In this sense, Muhammad Sharour is somewhat of a perennial spiritualist, who focuses on the interiority of the heart, invariably the manifest deeds that follow the heart, rather than the professed "acts".

The latter can be done by individual and the state, indeed, the whole society. They could be practised to the degree of sheer hypocrisy too, where religion is considered the prime of all things, yet kindness and benevolence appear to be totally lacking.

Muhammad Shahrour, in his genial, gentlemanly, and generic style, did not pin-point any one, let alone any country that has fallen afoul of these edicts.

But Muhammad Sharour's works, if allowed to take grip in more countries and communities, might well be the first genre of Islamic scholarship in the modern and post modern world to break the unfortunate link between Islam and terrorism; by preaching universal kindness.

In this sense, Muhammad Sharour, whose Arabic expositions are available in You Tube, albeit with English subtitles, should be further promoted.

Indeed, in "Islam and Humanity," Muhammad Sharour was quick to point out that whilst many law-like verses in the Quran do carry the ostensible force of punishment, it is not the duty of the state per se to carry them out (pp xiii).

In other words, religion and politics should be kept separate. This applies to state and sub state actors who often (con)fuse Islam and punishment together, either in one form or the other.

Towards the concluding chapters, for example, Muhammad Sharour urged all believers not to chide, ridicule and humiliate others; as that would be the start of a war against all.

Rather, it is more meaningful to mutually encouraging to each other, indeed, to be good, through one's lips, by speaking well of others short of being unctuous, or, or quietly praying for a better world. And, if circumstances so permit, to be the one to conduct these good deeds themselves first (pp 207-210).

Be a lady and a gentleman, for the lack of a better word. In this sense, Muhammad Sharour personifies the ethics of the Prophet (peace be upon him), and all other Messengers of Peace.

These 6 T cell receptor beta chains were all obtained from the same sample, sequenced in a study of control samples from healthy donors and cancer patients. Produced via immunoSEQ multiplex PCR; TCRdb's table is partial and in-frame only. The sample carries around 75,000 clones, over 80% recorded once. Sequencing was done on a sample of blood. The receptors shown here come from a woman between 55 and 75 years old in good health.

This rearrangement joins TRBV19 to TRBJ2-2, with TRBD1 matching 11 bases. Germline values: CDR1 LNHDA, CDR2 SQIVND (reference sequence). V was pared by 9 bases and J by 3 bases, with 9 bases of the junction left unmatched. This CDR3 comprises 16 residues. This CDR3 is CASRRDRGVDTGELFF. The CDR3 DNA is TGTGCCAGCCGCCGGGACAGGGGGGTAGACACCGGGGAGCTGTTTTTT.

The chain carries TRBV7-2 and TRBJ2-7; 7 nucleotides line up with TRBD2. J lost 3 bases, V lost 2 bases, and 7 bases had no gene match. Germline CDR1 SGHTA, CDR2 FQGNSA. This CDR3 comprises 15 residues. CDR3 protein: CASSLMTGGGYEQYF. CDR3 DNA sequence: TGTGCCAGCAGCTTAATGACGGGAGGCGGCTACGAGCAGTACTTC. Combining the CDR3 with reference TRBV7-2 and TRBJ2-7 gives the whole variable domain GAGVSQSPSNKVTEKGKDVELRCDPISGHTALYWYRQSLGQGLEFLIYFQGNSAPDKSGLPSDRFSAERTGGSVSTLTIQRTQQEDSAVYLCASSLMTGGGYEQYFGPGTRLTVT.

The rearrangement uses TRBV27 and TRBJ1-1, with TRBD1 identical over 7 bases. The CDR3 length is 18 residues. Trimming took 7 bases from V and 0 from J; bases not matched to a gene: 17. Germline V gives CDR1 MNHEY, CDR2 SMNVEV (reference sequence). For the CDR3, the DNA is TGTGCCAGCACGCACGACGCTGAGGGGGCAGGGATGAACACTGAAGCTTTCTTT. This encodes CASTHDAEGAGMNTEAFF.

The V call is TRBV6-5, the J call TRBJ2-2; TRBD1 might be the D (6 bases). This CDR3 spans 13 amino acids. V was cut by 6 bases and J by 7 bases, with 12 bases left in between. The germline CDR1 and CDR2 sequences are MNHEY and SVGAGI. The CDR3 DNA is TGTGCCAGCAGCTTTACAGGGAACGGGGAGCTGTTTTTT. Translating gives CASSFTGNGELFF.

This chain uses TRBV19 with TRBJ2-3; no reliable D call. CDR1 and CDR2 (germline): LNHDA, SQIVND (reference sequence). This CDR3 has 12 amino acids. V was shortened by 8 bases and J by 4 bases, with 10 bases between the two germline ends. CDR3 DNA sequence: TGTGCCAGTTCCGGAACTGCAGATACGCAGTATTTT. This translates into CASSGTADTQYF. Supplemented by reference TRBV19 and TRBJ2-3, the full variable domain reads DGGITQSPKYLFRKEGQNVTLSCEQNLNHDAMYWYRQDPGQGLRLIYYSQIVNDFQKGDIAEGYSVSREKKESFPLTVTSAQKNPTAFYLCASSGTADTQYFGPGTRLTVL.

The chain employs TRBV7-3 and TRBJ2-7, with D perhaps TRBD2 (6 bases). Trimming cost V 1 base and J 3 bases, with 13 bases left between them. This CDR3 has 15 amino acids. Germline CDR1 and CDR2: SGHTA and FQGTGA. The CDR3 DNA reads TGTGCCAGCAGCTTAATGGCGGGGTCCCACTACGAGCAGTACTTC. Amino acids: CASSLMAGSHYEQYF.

Together the world shall stand in peace, divided it shall fall into pieces. The choice is clear. Muhammad Shahrour affirms the importance of a "'contemporary" reading (pp 207-208). Instead of blowing up idols and iconic arts in various parts of the world, one must understand that the "global consciousness," has changed. Islam can and must live in peace with all.

Muslims and non Muslims, having been socialized into modernity, in large numbers, do already know what is right and wrong (pp 63-64). There is no need to destroy each other's relics. To indulge in anything of the such is simply counter productive.

Indeed, Muhammad Sharour avers that while suicide is wrong, no one knows the circumstances that lead to one's suicide (pp 45).

The best is to leave it to God to understand his or her pain leading to suicide. This reading is completely different from many "tafsirs," or exegesis that condemn suicide as an act that leads one immediately to eternal condemnation.

However, Muhammad Sharour concurrently argues that suicide that leads to killing others is, however, forbidden. Thus acts of suicide bombing is a definite No-No in Islam (pp 45-46).

In this sense, Muhammad Sharour's work is very different from the run-of-the-mill faux Islalmic scholarship of the current days.

This is a must read for any governments and authorities that want to promote de-radicalization. It is also a book that can re-center countries that have gone astray. Through Muhammad Sharour, his basic ethics can lead many leaders into crrating a modest, and moderate, invariably, modern Muslim country.